The Art of Presumption

to think that (something) is true without knowing that it is true

Welcome back to ‘art class’ where today’s medium is the art of presumption.

Largely homegrown, presumption (thinking that something is true without knowing it is true) begins by being stitched into our childhood perceptions. A classic example is the ‘one bad apple’ syndrome.

Remember second grade and the couple of classmates who were notorious for getting in trouble, which resulted in the unfair loss of recess for the entire class? One bad apple became two. Instant multiplication.

If that happened more than once over the course of the school year, you likely graduated to third grade with a sour apple taste in your mouth where annoying boys, bossy mean girls, or teachers who punished everyone instead of the culprits were concerned.

For some, it may have only taken once to leave that sour taste. For others, a repeated pattern that included similar elements of behavior, words or attitudes did a number on our ability to remain un-presuming.

Outcomes we didn’t like
became expectations of the world and people in it
set in the stone of presumption.

That’s a mouthful. But it pretty much sums up the way it works. The art of presumption was born long ago.

Truth be told, today’s adults are grown-up children in adult bodies. Where growth has been at work from the root level up, developing and ongoing maturity is a blessed result. It’s how we are designed to grow – unless that growth and development has been stunted or damaged.

It’s when a habit practiced and indulged long enough becomes a lifestyle, that we – and ultimately society – encounter problems. Seven billion people on the planet see to that.

The art of presumption has been finely honed and caused more hurt than we have a band-aid big enough.

For the sake of brevity and due to the wide swath of news and social media coverage, I will refrain from rehearsing that of which we are already well and recently aware. Suffice it to say that the art of presumption is no longer voiced just behind closed doors. It is practiced publicly while it hits close to home.

People and reputations, earned or ill-perceived, are chewed up, spit out and left for ‘one bad apple’ after another. All I can say is that none of us ever began with ‘apple sainthood’ and all of us have practiced the art of presumption to some degree.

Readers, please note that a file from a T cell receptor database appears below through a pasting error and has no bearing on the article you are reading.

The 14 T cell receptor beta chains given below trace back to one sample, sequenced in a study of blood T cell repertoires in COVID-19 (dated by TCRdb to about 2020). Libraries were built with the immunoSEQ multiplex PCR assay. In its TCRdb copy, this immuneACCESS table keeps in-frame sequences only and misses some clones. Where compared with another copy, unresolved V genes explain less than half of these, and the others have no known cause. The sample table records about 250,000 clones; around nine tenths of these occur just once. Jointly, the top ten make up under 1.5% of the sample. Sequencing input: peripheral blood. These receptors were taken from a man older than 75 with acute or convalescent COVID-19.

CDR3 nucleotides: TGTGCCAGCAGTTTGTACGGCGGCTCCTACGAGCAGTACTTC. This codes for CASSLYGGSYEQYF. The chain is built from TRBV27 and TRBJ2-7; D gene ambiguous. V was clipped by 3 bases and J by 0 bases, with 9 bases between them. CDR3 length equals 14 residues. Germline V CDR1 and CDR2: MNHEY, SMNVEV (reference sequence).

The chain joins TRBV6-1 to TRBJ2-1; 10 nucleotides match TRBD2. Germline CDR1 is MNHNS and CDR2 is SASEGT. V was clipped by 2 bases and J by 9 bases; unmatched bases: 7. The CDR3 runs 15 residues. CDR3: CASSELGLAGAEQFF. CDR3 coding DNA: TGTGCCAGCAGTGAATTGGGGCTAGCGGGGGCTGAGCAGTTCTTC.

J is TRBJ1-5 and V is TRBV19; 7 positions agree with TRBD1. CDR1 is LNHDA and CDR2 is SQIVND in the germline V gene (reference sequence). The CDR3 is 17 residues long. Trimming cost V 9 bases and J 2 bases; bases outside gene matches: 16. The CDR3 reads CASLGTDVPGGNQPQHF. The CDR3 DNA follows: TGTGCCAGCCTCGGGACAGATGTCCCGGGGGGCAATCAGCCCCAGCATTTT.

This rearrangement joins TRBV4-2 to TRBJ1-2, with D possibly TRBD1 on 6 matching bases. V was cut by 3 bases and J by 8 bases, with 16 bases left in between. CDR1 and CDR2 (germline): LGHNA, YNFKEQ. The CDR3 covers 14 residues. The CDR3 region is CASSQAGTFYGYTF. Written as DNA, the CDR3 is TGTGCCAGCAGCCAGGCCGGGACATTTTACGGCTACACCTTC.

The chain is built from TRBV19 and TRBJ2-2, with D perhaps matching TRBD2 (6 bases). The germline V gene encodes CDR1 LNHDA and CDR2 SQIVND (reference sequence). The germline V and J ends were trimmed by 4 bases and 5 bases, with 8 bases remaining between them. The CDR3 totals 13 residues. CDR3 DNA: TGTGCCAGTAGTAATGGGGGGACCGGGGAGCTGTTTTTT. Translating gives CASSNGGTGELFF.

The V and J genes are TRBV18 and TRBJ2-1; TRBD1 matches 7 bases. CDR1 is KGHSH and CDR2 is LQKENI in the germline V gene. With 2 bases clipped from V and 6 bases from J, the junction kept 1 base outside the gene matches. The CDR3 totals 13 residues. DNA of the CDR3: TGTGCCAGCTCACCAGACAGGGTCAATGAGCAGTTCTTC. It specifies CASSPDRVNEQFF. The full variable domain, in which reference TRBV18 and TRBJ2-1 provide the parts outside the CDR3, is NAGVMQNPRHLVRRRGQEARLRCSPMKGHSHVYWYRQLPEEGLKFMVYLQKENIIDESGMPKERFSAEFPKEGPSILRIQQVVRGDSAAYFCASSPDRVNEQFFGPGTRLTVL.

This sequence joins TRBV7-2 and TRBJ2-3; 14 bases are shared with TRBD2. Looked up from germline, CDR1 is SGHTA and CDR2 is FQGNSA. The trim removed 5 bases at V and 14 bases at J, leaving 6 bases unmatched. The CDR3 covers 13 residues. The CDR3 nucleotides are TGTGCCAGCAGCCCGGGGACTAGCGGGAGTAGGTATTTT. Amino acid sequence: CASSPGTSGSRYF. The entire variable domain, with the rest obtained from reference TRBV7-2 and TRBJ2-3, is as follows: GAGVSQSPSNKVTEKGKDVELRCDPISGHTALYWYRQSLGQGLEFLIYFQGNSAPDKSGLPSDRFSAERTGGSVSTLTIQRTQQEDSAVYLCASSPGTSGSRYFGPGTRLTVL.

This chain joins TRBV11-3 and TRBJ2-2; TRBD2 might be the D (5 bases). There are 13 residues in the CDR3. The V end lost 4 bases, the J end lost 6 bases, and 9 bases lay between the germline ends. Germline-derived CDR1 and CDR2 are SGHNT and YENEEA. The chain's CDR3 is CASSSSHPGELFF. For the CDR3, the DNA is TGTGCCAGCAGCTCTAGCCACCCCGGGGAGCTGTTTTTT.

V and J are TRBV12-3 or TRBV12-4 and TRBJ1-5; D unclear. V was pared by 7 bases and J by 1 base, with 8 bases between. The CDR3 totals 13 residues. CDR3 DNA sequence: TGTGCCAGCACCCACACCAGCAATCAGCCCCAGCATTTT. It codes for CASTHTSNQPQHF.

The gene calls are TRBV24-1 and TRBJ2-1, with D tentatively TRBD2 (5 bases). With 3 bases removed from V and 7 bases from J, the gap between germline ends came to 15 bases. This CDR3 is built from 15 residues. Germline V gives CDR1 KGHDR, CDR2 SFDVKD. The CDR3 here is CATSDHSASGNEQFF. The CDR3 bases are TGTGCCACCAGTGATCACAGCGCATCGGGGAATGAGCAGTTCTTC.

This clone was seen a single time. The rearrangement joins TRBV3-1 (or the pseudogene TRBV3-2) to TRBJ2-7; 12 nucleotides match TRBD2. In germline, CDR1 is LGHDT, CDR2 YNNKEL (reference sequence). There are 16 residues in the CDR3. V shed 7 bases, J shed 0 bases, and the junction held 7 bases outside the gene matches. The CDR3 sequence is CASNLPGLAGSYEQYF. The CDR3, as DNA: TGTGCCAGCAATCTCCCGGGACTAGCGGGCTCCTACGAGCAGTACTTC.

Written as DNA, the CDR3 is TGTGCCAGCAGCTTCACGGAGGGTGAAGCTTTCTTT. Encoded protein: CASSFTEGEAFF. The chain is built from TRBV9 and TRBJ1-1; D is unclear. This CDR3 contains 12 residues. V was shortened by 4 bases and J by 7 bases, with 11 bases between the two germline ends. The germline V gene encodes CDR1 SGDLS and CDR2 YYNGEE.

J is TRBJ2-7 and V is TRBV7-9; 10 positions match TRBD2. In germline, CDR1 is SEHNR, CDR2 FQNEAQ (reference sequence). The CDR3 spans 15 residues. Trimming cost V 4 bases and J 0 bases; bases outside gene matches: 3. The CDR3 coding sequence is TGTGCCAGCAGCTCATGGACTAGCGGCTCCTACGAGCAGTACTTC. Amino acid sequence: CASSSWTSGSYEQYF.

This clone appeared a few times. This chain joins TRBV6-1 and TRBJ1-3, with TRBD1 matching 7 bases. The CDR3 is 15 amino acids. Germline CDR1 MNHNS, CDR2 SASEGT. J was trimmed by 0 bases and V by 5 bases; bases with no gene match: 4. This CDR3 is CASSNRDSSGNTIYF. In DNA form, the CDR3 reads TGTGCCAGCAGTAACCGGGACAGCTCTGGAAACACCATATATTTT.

As a faith-based life coach and a committed Christian, I know there is only One who can heal hearts and change long-held ways of detrimental thinking that remain in operation. Yet, He is realistic about what ails us and asks us to be as well. If there’s even a modicum of desire to grow and change, He gladly invites us to engage with Him in the process.

Let me leave you with a couple of thoughts that I hope you will prayerfully consider:

Thinking and Knowing are two different things.

  1. How often do you confuse the two by jumping to conclusions? Thinking without really knowing.
  1. Do you find yourself frequently pronouncing “what’s what” when you have only some, few or no facts at all to substantiate what you think you know?
  1. Presumption is a byproduct of lack of relationship. In what ways and with whom might you practice reaching out to narrow the gap? There will be as many different answers as there are acts of presumption. Choose one and ask the Lord to not only help you recognize opportunities but act upon them by not choosing the kneejerk reaction of the art of presumption.

I for one must still practice unperfecting the art of presumption. No doubt I have lots of company. If you’d like to visit one on one – without presumption – you can reach me here. Listening and talking can help, both of us. I call that redemptive multiplication!

~ Nancy

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